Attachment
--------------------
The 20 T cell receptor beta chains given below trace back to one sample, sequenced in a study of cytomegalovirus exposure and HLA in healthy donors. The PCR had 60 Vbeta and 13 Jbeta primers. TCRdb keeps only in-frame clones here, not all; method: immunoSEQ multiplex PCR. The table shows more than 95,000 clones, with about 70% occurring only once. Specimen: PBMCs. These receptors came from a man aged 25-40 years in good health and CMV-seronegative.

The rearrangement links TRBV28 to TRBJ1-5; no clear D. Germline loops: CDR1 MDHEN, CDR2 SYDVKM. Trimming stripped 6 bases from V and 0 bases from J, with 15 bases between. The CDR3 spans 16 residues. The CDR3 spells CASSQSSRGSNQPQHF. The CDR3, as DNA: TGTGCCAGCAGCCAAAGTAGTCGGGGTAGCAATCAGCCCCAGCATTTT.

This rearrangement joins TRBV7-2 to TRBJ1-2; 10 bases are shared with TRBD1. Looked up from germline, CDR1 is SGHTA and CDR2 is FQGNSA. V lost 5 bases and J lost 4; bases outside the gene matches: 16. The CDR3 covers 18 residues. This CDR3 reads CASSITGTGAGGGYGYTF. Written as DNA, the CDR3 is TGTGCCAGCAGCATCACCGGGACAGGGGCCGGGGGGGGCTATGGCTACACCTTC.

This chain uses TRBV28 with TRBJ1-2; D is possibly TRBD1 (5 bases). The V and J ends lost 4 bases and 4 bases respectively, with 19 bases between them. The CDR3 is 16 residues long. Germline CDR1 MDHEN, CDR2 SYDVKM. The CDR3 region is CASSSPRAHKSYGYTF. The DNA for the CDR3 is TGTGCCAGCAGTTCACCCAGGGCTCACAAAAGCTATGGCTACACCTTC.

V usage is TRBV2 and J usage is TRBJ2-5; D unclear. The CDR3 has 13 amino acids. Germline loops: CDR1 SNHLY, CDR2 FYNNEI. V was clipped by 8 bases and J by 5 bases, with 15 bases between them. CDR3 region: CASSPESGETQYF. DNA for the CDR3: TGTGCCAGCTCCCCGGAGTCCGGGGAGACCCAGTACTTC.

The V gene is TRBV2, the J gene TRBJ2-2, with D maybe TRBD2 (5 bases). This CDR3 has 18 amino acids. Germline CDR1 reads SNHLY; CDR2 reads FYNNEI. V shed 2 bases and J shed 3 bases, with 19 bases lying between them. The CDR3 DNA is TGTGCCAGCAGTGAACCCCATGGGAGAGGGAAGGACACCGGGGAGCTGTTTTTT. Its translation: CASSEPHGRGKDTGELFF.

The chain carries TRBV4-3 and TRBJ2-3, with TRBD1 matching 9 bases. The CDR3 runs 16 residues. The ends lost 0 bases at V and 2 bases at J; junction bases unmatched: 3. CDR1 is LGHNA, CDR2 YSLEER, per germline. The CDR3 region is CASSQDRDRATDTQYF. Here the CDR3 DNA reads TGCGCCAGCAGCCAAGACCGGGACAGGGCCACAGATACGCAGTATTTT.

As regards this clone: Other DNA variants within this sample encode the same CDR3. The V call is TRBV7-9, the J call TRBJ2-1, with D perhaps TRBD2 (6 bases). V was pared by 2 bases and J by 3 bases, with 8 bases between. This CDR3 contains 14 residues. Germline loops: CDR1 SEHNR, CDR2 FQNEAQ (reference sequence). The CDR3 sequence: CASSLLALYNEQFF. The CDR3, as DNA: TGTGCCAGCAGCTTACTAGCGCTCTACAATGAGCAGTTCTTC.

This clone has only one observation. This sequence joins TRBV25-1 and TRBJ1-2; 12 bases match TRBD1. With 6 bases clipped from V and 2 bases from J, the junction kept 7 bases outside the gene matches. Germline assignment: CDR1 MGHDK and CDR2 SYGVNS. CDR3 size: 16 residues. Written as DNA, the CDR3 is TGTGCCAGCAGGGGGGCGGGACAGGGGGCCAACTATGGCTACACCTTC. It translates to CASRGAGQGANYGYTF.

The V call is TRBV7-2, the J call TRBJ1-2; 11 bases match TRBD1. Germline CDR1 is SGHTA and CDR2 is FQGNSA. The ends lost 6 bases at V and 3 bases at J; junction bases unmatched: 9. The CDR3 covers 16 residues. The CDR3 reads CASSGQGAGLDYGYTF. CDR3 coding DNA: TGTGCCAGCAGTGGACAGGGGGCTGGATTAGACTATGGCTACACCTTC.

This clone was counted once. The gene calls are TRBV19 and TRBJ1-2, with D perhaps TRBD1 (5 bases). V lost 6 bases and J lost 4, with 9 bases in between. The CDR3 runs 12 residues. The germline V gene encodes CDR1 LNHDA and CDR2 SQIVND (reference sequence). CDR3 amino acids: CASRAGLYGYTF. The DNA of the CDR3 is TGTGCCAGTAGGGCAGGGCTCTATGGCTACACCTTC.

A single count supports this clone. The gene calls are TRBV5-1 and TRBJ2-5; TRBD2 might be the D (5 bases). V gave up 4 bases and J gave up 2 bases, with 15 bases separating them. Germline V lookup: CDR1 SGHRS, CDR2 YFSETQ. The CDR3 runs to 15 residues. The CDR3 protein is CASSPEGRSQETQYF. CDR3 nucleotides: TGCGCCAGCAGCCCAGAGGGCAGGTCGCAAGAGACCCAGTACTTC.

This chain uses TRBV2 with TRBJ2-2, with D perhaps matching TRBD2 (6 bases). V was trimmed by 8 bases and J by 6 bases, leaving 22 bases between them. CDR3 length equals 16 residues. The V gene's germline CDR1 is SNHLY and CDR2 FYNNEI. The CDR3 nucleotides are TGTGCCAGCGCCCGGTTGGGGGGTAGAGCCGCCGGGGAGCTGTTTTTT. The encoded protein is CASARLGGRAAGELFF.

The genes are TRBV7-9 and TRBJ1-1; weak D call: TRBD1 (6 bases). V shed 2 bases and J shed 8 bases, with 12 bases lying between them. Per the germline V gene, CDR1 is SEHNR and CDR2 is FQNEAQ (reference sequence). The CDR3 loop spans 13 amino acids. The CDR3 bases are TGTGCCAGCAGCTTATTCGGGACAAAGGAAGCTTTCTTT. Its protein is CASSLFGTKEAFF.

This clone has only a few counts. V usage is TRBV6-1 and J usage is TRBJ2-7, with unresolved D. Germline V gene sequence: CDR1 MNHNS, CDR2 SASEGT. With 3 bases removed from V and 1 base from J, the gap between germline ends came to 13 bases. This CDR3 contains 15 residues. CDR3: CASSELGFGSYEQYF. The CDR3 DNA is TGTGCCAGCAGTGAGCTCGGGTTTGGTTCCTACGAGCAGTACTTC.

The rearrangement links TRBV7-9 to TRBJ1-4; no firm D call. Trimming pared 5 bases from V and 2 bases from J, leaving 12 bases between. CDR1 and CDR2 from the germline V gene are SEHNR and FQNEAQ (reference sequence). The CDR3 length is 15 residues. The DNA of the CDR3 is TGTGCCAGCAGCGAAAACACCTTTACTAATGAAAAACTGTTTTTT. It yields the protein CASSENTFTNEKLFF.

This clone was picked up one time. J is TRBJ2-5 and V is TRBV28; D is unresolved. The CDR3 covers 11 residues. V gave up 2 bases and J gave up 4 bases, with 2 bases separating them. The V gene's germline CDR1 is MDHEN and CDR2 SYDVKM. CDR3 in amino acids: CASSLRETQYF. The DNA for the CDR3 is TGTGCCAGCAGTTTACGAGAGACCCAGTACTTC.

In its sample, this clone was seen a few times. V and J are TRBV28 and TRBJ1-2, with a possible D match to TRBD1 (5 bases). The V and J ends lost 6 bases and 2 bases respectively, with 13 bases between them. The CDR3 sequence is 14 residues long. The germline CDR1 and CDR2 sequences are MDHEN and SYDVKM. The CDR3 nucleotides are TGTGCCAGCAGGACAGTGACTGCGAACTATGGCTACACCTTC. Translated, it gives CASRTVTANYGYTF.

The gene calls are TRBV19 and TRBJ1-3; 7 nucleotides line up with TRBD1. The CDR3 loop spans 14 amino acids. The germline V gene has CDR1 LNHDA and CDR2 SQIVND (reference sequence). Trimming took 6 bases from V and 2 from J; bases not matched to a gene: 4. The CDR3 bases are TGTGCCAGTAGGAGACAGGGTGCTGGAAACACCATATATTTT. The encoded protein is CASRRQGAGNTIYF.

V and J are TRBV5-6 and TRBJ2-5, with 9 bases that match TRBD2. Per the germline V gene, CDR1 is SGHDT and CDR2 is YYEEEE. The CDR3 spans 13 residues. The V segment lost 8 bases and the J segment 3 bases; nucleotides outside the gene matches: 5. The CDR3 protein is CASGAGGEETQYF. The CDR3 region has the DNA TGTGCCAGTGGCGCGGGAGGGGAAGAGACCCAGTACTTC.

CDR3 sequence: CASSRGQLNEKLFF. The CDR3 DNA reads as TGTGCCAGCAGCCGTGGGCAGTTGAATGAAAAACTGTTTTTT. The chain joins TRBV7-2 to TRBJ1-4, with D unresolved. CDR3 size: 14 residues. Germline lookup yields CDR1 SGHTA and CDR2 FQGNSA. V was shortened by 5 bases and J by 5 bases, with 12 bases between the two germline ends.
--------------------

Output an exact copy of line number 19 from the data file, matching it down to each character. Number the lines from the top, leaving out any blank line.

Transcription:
The gene calls are TRBV19 and TRBJ1-3; 7 nucleotides line up with TRBD1. The CDR3 loop spans 14 amino acids. The germline V gene has CDR1 LNHDA and CDR2 SQIVND (reference sequence). Trimming took 6 bases from V and 2 from J; bases not matched to a gene: 4. The CDR3 bases are TGTGCCAGTAGGAGACAGGGTGCTGGAAACACCATATATTTT. The encoded protein is CASRRQGAGNTIYF.